Cmdr. Jason Endress, the Director of Operations for the Center for Service Support (CSS), met with Supply Corps officers and senior enlisted on board USS Harry S. Truman (CVN 75) while pierside at Naval Station Norfolk this August to discuss training topics relevant to the fleet and receive their feedback.
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Cmdr. Jason Endress, director of operations for the Center for Service Support (CSS), right, speaks to Supply Corps officers and senior enlisted aboard USS Harry S. Truman (CVN 75). (Photo by MCSA Justin Pacheco)
One particular topic of interest during the visit on board Truman was finding a happy medium between technology and traditional instructor led training.
“As we shift our focus to technology, we need to find a balance with computer based training and instructor led training,” said Logistics Specialist Master Chief Thomas Dobbins, Supply Department’s leading chief petty officer. He added that instructors offer Sailors and the Navy the opportunity to practice deck plate leadership and sailorization while in a training environment.
A presentation and subsequent question and answer session during the visit provided a unique opportunity for Truman’s Supply Department leadership to provide critical feedback on the quality of training being offered from various learning sites.
Truman’s subject matter experts were also invited to participate in a human performance requirements review (HPRR). An HPRR is organized to review an existing course aligned to a rate and/or system, sub-system, or equipment. The HPRR process provides stakeholders and operational experts an opportunity to identify redundant or unnecessary training and ensure proper alignment of training based on new or revised requirements.
“This is a great opportunity for us to use our knowledge and experience and contribute to a better product that trains our Sailors more effectively,” said Ship’s Serviceman Chief Atini Ransaw, Sales Division’s Leading Chief Petty Officer.
By the end of the session, both CSS and Truman’s Supply Leadership gained a mutual understanding of what it takes to develop a well-rounded Sailor from the “A” and “C” schools. Events like this allow CSS to gauge the pulse of the fleet and lead to more effective training programs across all supply, administration, and media curricula.
Endress said that visits such as this can positively impact how Sailors are trained and result in a higher level of knowledge when they join the fleet. As the Navy continues to evolve, it is vital that training is aligned with the fleet’s growing demands.
“My role is to interface with our supported Naval communities and fleet customers to validate training requirements and objectives. I think the 90 minutes that I spent with Truman leadership today will go a long way in forging relationships that will work to strengthen the product that comes from our schools in the future,” he said. “We at CSS plan to continue gauging the pulse of the fleet, which is essential to maintain the effectiveness and relevance of our curriculum and training programs.”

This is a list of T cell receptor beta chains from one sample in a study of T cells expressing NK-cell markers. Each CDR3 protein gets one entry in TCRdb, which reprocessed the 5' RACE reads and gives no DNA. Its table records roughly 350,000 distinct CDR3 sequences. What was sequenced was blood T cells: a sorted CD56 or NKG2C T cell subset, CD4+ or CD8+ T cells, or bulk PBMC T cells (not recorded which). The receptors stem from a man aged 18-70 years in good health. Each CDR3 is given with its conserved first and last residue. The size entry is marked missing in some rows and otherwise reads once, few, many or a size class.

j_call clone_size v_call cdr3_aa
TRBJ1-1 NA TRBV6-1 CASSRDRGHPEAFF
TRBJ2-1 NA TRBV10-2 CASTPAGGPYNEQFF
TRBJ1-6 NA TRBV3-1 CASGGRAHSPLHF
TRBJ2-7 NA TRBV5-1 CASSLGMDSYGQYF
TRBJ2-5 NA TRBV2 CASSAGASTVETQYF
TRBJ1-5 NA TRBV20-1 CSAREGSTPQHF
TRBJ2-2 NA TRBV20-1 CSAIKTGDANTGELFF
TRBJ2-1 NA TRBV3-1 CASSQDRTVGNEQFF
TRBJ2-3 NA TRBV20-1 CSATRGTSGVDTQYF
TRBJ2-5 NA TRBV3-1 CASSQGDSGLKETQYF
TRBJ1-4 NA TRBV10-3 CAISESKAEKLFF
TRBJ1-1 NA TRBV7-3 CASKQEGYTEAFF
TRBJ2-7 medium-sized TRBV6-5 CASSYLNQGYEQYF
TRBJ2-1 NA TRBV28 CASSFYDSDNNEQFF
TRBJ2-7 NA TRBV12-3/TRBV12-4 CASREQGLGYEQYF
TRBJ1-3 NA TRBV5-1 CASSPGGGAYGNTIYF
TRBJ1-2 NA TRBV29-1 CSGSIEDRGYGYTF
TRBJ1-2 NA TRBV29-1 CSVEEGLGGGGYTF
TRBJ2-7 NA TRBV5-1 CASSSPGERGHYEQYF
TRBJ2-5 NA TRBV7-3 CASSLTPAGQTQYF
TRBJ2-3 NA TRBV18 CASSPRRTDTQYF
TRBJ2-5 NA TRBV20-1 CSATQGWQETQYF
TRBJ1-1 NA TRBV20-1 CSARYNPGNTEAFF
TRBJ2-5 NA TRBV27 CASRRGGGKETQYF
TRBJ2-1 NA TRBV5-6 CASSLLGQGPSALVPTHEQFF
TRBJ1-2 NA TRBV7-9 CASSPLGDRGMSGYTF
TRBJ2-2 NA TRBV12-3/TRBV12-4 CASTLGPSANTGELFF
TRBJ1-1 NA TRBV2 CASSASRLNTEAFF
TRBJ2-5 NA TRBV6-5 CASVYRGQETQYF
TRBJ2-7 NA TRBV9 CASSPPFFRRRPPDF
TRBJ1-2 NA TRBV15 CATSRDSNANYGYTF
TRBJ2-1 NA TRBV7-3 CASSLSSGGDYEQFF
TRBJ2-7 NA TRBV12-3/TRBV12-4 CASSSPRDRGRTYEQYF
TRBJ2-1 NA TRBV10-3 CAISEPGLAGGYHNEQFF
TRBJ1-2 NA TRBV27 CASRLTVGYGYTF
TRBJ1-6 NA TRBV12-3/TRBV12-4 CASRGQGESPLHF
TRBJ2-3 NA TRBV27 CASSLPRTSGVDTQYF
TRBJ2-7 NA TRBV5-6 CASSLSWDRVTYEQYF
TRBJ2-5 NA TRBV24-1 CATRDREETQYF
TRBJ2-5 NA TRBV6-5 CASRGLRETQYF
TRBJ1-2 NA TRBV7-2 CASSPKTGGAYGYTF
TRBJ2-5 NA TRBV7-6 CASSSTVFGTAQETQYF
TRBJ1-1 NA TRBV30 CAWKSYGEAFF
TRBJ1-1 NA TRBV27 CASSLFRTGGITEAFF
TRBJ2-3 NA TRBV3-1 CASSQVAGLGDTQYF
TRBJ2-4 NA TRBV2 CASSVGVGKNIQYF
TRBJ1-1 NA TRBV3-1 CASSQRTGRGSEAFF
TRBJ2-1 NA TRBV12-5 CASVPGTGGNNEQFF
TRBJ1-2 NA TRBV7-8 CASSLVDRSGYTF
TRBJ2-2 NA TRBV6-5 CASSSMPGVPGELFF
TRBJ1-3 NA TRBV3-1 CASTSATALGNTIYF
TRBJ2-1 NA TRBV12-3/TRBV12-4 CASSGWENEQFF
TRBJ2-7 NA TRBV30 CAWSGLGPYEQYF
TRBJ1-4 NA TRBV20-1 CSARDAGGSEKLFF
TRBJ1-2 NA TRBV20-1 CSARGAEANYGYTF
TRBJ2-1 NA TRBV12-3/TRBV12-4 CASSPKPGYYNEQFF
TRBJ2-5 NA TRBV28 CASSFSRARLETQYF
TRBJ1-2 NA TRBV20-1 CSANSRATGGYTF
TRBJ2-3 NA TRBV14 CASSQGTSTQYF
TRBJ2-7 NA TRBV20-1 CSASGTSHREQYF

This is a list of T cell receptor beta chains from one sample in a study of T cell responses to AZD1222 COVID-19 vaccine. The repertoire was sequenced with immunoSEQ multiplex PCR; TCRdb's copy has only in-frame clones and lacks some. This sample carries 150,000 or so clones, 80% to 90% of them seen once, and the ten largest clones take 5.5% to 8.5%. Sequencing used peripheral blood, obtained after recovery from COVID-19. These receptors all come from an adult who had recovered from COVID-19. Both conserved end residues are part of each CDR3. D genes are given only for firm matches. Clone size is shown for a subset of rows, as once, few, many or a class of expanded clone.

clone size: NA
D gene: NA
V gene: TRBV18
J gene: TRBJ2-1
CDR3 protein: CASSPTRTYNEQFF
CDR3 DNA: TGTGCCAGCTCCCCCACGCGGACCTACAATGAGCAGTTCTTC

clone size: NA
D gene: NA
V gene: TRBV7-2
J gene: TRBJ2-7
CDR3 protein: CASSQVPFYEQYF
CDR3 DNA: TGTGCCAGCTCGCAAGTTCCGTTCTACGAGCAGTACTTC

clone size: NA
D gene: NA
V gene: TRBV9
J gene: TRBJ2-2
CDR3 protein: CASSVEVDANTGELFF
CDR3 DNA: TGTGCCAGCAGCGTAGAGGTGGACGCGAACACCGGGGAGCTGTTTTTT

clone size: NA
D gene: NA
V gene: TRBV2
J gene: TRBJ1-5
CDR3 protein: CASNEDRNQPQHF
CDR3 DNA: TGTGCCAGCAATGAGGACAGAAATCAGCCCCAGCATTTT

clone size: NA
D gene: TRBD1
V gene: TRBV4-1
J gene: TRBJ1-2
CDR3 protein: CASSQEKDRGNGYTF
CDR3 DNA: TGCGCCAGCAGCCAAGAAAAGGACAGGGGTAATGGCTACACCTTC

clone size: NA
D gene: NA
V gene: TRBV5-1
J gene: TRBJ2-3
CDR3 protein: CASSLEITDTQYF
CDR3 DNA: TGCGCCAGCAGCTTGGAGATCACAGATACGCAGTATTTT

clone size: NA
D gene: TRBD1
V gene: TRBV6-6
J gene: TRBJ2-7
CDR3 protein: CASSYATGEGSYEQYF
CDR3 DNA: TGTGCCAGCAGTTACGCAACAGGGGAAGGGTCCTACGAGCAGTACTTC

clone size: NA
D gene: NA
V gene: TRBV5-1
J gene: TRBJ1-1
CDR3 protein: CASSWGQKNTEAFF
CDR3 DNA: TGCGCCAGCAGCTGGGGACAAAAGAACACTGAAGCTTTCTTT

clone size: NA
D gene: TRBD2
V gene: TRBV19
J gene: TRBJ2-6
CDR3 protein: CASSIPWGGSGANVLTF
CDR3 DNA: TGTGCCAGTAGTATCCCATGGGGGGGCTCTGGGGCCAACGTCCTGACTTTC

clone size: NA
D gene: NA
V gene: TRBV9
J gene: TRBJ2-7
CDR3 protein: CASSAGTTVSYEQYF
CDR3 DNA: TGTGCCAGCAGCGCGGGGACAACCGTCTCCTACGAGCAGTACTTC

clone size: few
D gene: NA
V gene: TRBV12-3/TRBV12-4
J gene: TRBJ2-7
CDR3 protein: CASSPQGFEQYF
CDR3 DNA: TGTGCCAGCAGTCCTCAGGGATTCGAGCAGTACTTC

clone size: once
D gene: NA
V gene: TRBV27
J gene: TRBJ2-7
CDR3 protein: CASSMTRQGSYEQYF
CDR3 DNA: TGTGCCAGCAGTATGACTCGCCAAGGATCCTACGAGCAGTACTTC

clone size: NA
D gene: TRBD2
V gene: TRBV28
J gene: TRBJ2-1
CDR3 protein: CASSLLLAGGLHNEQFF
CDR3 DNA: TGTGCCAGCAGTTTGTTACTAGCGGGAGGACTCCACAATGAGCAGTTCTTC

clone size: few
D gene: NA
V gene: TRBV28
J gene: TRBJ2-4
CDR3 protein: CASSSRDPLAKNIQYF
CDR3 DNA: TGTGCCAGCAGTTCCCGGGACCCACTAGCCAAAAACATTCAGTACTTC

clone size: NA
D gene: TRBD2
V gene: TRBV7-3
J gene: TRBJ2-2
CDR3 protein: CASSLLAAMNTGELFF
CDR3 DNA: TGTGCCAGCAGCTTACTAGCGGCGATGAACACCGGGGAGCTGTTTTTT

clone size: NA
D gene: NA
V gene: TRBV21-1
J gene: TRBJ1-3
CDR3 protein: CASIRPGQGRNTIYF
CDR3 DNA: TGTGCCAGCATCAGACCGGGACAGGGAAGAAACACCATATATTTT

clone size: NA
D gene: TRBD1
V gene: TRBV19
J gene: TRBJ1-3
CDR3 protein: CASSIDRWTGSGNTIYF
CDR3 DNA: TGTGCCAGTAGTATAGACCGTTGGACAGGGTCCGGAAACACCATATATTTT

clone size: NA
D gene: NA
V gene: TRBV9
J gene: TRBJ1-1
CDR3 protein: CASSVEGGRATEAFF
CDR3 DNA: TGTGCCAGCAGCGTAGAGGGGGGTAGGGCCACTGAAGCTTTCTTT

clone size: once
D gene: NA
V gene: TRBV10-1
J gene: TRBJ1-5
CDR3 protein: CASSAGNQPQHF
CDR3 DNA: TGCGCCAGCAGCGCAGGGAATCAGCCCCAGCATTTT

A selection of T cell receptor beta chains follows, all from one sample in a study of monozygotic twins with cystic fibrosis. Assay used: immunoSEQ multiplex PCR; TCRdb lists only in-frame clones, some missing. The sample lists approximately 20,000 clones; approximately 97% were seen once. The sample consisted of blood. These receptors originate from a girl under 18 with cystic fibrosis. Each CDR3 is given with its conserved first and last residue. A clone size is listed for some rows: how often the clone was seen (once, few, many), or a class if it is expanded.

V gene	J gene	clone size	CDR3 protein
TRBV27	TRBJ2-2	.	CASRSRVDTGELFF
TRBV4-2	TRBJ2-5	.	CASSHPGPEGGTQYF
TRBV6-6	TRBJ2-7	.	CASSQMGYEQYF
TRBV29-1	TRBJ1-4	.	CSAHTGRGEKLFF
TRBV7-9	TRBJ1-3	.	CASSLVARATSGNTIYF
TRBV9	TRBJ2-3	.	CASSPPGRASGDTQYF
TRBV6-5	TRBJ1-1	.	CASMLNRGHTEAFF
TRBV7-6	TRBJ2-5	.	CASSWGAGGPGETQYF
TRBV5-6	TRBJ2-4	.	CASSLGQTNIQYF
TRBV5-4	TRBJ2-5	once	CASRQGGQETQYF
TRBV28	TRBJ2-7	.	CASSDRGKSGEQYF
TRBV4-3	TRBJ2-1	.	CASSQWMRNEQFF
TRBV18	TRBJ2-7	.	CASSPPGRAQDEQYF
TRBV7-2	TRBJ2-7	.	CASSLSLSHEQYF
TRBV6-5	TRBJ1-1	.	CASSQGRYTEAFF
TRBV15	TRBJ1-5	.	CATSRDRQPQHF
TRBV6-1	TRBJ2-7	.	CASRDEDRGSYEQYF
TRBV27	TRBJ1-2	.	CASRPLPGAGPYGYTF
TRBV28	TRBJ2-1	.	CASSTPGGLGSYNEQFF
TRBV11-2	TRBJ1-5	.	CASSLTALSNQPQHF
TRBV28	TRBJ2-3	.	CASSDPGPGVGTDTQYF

Ensign Jonizel Sioson, Truman’s repairables management branch officer, said that because newer Sailors have the ability to access information instantly, training methods should be updated and aligned accordingly.
“As leaders and trainers, we must align our methods to gain [Sailors’] attention,” said Sioson. “We can’t rely on the same training we’ve developed to train the Sailors in the past if we want to be effective.”
Over the course of a month, Cmdr. Endress embarked on a tour of all CSS locations and fleet concentration areas around the United States. The objective of the trip was to gather information from the school houses and fleet to enhance training plans and ultimately prepare Sailors with a professional foundation for success.
“By routinely canvassing the fleet (our customer) primarily in the fleet concentration areas, CSS can gather important data directly from operational Navy leadership. In turn, we can use this data to determine if our “A” school graduates are meeting expectations and modify curriculum and training accordingly if warranted,” said Cmdr. Endress. He also added that “what must be remembered is that we only have a short time (normally four to five weeks) in these “A” schools to completely “sailorize” these students. This includes not only rate-specific training, but also key emphasis on physical fitness, ethics, inspections, customs and courtesies, and many other areas vital to a Sailor’s success.”
CSS is an Echelon III command located in Newport, Rhode Island, that reports to Naval Education Training Command. Established in February 2003, CSS is responsible for training logistics, administrative, and media functional areas with oversight of seven learning sites, including the Navy Supply Corps School. Overall, CSS manages the training curriculum for seven enlisted ratings and three officer designators, and the learning sites produce between 10,000 to 12,000 graduates every year.
By Ens. James Ball, SC, USN, Sales Officer, USS Harry S. Truman (CVN 75)